Tails From The Prairie

June 27, 2014 at 11:34 am


Besides buying their award winning cheeses at the Green City Market, I have had the pleasure of visiting Prairie Fruit Farms and Creamery, LLC, several times over the years and have seen how the farm has grown and evolved. This interest lead me to subscribe to their email list where farmers, Leslie and Wes, send out news of the ongoings at the farm. These missives have included stories of pigs escaping, goats born in the middle of the night, and just the regular duties of running a farm and creamery, in this case goats, cheesemaking and more. As you find you connect with the farmers you buy from, it is a natural extension to subscribe to their newsletters. It is a way to learn more about the food that you are buying. In the case of Prairie Fruit Farm and Creamery, I have grown to really enjoy their letter which involves life on a goat farm and creamery. Having contacted Leslie and Wes, they graciously agreed to let me share their newsletter on the Beet with the caveat of course, that all pictures and words, are reprinted with their permission and cannot be shared elsewhere without their consent. So for those of you who enjoy words well crafted and like to learn more about life on the Prairie, with goats, and more, read on.

(The information below comes directly from the Prairie Fruit Farm and Creamery newsletter, if you would like to receive it directly, you can sign up here)

Farm News

With the best of intentions, we’ve been trying to rebuild our pasture perimeter fence for the past month and a half.  The weather, the urgency of other priorities, waiting for the re-seeded pasture to grow—all these things conspired against us.  Despite the post holes filling with water from recent torrential rains, we pressed on and filled them with many bags of quick-crete (a cementing material) to secure the corner posts. With the woven wire strung and secure and topped off with a strand of hot wire, the goats were let out into their new pasture Wednesday evening.


The pasture had grown so tall that you could barely see them wading out into the sea of green. They slowly but eagerly pressed their bodies against the weight of the vegetation, fanning out to indulge in their long-awaited ritual of grazing (well, browsing in their case). For a moment, I had visions of my own wading out into the ocean, slowly being engulfed by the water.  Every now and then, I’d see a goat head come up for air, most of them buried in blissful herbivore gluttony.

The other day, one of our neighbors had come by to let us know that the Elderberry were flowering. His family is one that has lived in this area for many generations, and he knows this landscape like the back of his hand. He has foraged, hunted and trapped in these parts since he was a small boy. Last year, we had asked him if he knew where to find Elderberry blossoms for making syrups and jams. He had never heard of such things, but he knew where to find the bushes.  Yesterday, I followed him north on Lincoln Avenue to an area next to the railroad tracks overgrown with brush. I spotted the bright white flowers from the road—a stark contrast to surrounding greenery. He and I cut a few bagsful of flower heads while a freight train rumbled past us.  Their fragrance is so intense; I was surprised not to find any pollinators taking advantage of this nectary. Soon, there’ll be jelly coming out of the Prairie Fruits Farm kitchen.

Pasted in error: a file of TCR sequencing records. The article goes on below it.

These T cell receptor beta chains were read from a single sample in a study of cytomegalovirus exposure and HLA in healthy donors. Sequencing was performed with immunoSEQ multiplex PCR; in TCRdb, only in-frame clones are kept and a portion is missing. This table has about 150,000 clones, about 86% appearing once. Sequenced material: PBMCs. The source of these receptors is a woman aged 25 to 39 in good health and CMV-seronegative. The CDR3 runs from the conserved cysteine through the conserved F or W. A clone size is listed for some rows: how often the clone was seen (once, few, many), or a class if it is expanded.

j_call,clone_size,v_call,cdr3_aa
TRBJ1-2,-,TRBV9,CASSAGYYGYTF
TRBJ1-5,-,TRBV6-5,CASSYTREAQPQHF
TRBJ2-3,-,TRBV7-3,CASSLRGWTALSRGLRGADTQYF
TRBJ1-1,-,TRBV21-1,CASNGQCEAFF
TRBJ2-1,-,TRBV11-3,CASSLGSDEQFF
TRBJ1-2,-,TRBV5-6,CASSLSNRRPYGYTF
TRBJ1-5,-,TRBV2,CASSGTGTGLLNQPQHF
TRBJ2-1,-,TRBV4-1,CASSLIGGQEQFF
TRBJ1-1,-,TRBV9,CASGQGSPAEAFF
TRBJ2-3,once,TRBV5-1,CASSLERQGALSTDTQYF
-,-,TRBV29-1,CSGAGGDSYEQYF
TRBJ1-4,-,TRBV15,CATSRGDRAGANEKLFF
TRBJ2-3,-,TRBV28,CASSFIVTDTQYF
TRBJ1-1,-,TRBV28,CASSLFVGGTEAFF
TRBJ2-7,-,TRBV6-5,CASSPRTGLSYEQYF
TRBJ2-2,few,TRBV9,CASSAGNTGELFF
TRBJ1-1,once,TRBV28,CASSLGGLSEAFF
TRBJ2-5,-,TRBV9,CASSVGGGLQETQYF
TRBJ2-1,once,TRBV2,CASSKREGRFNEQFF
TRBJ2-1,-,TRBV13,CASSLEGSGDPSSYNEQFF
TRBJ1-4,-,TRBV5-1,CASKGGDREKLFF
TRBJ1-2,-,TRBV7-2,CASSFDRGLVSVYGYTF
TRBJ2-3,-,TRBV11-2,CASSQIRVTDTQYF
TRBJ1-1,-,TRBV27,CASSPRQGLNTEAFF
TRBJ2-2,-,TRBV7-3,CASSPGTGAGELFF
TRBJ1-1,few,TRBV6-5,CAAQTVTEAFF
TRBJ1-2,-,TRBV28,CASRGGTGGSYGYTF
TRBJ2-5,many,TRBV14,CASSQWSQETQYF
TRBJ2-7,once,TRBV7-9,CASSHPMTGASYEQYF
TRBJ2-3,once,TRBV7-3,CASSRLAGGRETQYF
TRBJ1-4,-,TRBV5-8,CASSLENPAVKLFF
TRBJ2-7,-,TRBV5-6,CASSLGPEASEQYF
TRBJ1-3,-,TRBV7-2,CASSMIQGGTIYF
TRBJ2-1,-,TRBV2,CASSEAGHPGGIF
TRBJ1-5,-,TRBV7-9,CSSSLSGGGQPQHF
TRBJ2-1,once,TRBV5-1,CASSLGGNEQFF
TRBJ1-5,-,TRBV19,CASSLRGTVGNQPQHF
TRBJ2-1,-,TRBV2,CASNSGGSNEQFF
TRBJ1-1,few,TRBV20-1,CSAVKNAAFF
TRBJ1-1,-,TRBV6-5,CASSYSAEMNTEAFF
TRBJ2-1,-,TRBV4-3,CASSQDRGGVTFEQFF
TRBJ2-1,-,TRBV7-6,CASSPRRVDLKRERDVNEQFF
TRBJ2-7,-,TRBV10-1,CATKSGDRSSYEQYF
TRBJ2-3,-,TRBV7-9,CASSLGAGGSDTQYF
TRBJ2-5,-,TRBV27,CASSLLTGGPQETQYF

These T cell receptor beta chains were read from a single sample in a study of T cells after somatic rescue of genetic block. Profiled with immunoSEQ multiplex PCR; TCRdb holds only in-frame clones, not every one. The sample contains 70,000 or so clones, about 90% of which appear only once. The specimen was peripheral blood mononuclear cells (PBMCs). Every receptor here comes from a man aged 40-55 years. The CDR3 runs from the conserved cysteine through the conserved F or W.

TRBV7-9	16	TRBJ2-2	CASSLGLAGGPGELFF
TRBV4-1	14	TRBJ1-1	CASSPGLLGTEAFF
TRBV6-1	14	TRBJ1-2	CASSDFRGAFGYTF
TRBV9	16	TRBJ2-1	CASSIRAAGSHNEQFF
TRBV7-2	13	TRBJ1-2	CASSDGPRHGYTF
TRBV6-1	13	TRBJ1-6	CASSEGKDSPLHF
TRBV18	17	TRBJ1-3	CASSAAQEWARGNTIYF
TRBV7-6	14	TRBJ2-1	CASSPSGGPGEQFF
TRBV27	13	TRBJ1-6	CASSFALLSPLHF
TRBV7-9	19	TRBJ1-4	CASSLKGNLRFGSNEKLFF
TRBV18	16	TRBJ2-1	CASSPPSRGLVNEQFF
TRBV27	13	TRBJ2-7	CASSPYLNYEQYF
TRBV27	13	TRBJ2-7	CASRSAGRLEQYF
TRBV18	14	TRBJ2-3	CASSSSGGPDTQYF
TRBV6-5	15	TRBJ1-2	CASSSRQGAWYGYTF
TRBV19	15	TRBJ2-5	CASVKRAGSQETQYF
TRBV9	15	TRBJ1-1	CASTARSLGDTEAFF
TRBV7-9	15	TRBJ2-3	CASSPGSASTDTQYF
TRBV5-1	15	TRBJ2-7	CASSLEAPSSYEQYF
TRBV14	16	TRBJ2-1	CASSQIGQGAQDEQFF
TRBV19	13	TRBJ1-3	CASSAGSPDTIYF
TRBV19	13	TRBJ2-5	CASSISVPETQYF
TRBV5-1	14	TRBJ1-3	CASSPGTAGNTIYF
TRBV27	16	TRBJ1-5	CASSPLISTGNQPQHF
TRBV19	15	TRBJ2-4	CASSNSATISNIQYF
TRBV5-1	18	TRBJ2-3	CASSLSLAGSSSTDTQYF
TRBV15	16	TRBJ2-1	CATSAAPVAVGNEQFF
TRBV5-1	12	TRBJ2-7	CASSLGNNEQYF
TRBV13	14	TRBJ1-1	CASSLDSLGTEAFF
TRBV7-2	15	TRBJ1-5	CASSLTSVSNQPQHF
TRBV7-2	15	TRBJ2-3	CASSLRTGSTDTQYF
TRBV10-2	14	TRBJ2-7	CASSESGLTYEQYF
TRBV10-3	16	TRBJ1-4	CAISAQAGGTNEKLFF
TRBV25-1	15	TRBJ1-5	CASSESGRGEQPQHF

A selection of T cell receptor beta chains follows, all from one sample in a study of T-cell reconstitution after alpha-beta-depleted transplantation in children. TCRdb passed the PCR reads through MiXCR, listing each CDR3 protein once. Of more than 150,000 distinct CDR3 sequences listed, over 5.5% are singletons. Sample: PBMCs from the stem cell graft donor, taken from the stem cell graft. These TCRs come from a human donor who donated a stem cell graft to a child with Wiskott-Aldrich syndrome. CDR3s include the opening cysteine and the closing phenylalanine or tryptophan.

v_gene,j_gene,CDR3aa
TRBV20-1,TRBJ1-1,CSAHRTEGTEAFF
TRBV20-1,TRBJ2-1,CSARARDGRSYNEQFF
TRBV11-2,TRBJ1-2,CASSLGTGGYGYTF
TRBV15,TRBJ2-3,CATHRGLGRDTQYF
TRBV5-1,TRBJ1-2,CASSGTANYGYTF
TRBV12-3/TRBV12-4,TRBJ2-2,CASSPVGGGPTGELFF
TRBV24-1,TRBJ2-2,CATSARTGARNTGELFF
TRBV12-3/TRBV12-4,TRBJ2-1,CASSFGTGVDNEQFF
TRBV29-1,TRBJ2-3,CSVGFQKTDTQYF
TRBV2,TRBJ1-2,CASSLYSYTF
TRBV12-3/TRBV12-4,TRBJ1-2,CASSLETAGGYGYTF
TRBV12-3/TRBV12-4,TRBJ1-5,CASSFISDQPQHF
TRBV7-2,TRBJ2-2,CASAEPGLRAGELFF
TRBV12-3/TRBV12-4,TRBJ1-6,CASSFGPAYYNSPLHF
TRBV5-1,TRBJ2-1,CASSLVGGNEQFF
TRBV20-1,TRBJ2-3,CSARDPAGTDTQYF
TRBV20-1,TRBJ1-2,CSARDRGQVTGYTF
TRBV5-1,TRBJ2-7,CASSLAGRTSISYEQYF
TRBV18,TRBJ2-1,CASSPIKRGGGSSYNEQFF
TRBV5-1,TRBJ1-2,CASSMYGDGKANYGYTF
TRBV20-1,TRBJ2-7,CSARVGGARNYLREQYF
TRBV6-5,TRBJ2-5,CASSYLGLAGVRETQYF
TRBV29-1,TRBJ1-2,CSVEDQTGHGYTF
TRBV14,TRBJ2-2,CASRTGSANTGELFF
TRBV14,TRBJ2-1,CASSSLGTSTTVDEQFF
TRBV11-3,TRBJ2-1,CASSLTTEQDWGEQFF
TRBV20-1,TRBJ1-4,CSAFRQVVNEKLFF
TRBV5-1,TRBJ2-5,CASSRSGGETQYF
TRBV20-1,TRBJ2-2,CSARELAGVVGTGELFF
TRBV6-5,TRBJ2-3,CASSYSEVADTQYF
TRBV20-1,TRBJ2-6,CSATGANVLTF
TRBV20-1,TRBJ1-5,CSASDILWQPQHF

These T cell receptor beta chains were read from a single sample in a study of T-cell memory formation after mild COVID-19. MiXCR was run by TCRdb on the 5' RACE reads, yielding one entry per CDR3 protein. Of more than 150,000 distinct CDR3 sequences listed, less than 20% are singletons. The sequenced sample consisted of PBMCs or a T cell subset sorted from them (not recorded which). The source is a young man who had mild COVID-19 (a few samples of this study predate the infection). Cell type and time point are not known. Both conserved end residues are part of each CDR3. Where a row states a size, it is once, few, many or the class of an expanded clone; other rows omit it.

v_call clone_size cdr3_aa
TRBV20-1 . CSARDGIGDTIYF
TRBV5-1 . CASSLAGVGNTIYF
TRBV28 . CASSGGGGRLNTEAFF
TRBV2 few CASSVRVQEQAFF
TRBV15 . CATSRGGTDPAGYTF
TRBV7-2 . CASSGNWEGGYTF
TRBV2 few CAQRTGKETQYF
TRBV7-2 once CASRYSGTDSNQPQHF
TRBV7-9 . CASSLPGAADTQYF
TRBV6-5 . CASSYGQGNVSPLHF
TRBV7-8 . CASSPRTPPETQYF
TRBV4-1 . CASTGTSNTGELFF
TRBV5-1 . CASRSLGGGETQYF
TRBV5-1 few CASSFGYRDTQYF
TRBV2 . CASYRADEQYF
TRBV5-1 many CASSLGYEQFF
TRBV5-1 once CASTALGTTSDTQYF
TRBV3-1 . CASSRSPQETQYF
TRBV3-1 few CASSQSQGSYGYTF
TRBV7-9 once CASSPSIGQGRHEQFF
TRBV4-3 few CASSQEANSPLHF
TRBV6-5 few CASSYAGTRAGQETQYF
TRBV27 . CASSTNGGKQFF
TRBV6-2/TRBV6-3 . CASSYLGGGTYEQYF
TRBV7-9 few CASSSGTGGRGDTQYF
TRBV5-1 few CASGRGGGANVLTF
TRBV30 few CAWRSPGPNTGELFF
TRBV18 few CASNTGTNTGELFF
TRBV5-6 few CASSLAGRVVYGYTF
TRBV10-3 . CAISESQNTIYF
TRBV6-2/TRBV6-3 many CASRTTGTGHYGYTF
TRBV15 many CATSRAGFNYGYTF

Farmers’ Markets

We’re attending two markets this Saturday:  Urbana’s Market at the Square and Chicago’s Green City Market.  We’re flush with cheese:

    • Fresh chevre: plain, herbs de Provence, cracked pepper
    • Fresh goat milk ricotta—if you haven’t tried our creamy, sweet & delicate ricotta, ask us for a taste
    • Angel Food Brie—the new size will make you want to buy a couple since you can now eat them in one sitting
    • Little Bloom on the Prairie: these camembert style rounds are just begin to be ripe—perfect for warming on the grill
    • Black Goat:  don’t let the ash rind throw you off-this little cheese is loaded with flavor
    • INTRODUCING: a trial batch of an ash-ripened cheese with the same white mold as Angel Food and Little Bloom—we’re calling it “LENA” after one of our salt & pepper coated goats (Lena-Candi). Try it alongside the Black Goat and let us know which you like better.
    • Spring Milk Moonglo—it’s creamy, but it still has that sharpness that you’d expect from this raw milk tomme
    • INTRODUCINGSpring milk Huckleberry Blue—we’ve changed the make procedure a bit on this cheese, and we really like the results:  it’s a sweeter, nuttier blue cheese than we’ve made before. The sycamore leaves that adorn the rind were soaked in an apple brandy made in Chicago from Rhine Hall Distillery. They use all Michigan apples to make their brandy.  It’s delicious!

Summer fruits are exploding around us, so we’ve been busy spinning some local fruit sorbettos this week. Of course, we have some of our standard gelato flavors. We don’t have a lot of pints this week, so come early if you want gelato (* indicates flavors we’re taking to Green City Market):

Local Strawberry*
Rhubarb sorbetto*
Southern IL Peach sorbetto*
Farm Happenings

Don’t forget to come visit us at the farm. We’re open Wednesday afternoons from 4:00 to 6:30. It’s a great way to break the weekly routine and cool off with a cup of gelato. Also, there are still quite a few tickets available for some of the farm dinners.

**I am receiving no monetary or in kind payment or have any business association with Prairie Fruit Farm and Creamery, I just like really, really good cheese and gelato and more!

Copyright 2014 Prairie Fruits Farm & Creamery, LLC. 2014. All rights reserved. 4410 N. Lincoln Ave., Champaign, Illinois 61822 Prairie Fruits Farm & Creamery, LLC is responsible for the content of this email. Please contact Leslie Cooperband or Wes Jarrell with any inquiries.